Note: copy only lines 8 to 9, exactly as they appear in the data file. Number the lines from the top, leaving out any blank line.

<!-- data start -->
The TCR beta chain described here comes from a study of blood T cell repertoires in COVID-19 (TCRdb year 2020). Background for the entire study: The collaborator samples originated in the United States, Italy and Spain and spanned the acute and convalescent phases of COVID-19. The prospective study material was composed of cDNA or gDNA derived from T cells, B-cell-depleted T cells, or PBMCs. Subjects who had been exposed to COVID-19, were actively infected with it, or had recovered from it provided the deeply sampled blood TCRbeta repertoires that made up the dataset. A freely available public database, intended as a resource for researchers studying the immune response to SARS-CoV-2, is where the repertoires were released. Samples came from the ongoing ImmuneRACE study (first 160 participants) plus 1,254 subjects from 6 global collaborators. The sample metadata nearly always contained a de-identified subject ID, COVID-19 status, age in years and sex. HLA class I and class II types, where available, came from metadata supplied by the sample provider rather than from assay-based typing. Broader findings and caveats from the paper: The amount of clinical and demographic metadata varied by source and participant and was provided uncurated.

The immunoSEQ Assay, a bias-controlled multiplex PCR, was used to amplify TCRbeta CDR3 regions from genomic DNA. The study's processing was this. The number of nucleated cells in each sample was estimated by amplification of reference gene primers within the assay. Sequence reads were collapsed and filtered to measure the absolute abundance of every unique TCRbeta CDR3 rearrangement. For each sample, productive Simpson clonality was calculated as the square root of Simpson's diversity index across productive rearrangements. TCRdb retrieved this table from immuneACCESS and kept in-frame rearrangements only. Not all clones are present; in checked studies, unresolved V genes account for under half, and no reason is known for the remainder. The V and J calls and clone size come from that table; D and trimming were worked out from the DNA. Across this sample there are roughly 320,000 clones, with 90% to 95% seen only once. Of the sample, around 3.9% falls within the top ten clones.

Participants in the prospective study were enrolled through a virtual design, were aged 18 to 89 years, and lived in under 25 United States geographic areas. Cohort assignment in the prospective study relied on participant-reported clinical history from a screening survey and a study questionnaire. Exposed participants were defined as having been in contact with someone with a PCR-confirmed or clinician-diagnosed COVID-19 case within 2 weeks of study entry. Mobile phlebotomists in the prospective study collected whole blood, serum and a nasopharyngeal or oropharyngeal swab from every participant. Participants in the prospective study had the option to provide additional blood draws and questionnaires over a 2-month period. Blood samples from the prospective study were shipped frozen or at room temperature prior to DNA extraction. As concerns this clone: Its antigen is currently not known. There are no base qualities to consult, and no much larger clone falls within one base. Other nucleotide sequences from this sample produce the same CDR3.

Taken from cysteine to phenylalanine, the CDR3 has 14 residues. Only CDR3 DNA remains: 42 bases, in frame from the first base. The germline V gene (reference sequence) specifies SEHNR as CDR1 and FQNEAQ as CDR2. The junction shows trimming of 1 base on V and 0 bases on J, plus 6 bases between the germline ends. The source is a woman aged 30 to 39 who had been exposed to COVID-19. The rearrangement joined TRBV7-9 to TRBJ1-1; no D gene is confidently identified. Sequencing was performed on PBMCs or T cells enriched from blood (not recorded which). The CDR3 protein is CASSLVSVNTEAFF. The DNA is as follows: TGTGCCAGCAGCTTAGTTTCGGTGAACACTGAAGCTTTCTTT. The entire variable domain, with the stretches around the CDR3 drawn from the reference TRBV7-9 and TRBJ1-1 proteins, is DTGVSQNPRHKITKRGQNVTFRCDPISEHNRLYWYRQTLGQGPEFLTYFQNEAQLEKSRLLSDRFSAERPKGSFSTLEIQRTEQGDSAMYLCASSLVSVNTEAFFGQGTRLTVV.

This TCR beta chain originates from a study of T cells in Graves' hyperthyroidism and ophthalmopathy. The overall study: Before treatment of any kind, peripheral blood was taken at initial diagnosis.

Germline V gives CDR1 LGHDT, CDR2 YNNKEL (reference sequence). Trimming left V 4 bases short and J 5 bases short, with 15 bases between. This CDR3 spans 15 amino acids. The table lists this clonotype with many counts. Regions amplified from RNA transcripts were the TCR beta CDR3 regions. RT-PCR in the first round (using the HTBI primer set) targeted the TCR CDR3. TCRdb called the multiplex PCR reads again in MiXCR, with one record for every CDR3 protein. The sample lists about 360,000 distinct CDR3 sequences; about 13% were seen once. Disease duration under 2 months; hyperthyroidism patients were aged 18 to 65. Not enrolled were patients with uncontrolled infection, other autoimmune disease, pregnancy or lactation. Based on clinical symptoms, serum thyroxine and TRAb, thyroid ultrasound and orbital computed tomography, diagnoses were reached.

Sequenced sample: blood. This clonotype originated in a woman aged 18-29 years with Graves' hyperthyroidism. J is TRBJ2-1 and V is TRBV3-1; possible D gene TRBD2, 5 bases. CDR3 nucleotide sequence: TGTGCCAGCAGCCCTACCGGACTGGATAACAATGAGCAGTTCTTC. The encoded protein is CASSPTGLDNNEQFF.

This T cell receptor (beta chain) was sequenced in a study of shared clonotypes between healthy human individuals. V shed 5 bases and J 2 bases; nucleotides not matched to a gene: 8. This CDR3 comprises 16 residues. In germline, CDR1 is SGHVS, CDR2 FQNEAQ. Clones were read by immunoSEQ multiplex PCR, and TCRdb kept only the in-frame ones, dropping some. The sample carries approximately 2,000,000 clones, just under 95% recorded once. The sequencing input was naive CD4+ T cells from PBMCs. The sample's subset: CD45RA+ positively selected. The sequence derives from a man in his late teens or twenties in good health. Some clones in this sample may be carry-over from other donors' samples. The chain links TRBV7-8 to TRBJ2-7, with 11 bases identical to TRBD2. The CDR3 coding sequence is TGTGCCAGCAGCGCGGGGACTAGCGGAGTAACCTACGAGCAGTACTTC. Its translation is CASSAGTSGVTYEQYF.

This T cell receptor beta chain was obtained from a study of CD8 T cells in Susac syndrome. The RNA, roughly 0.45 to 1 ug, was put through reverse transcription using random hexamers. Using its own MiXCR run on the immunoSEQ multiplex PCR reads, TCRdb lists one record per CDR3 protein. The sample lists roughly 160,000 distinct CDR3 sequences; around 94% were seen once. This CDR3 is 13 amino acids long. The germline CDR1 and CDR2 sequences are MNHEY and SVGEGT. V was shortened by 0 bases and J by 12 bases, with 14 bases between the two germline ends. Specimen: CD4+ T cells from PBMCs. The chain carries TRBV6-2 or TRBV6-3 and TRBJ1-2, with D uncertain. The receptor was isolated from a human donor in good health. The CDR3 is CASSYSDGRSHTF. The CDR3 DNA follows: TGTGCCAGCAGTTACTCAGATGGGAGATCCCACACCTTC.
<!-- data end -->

This T cell receptor (beta chain) was sequenced in a study of shared clonotypes between healthy human individuals. V shed 5 bases and J 2 bases; nucleotides not matched to a gene: 8. This CDR3 comprises 16 residues. In germline, CDR1 is SGHVS, CDR2 FQNEAQ. Clones were read by immunoSEQ multiplex PCR, and TCRdb kept only the in-frame ones, dropping some. The sample carries approximately 2,000,000 clones, just under 95% recorded once. The sequencing input was naive CD4+ T cells from PBMCs. The sample's subset: CD45RA+ positively selected. The sequence derives from a man in his late teens or twenties in good health. Some clones in this sample may be carry-over from other donors' samples. The chain links TRBV7-8 to TRBJ2-7, with 11 bases identical to TRBD2. The CDR3 coding sequence is TGTGCCAGCAGCGCGGGGACTAGCGGAGTAACCTACGAGCAGTACTTC. Its translation is CASSAGTSGVTYEQYF.

This T cell receptor beta chain was obtained from a study of CD8 T cells in Susac syndrome. The RNA, roughly 0.45 to 1 ug, was put through reverse transcription using random hexamers. Using its own MiXCR run on the immunoSEQ multiplex PCR reads, TCRdb lists one record per CDR3 protein. The sample lists roughly 160,000 distinct CDR3 sequences; around 94% were seen once. This CDR3 is 13 amino acids long. The germline CDR1 and CDR2 sequences are MNHEY and SVGEGT. V was shortened by 0 bases and J by 12 bases, with 14 bases between the two germline ends. Specimen: CD4+ T cells from PBMCs. The chain carries TRBV6-2 or TRBV6-3 and TRBJ1-2, with D uncertain. The receptor was isolated from a human donor in good health. The CDR3 is CASSYSDGRSHTF. The CDR3 DNA follows: TGTGCCAGCAGTTACTCAGATGGGAGATCCCACACCTTC.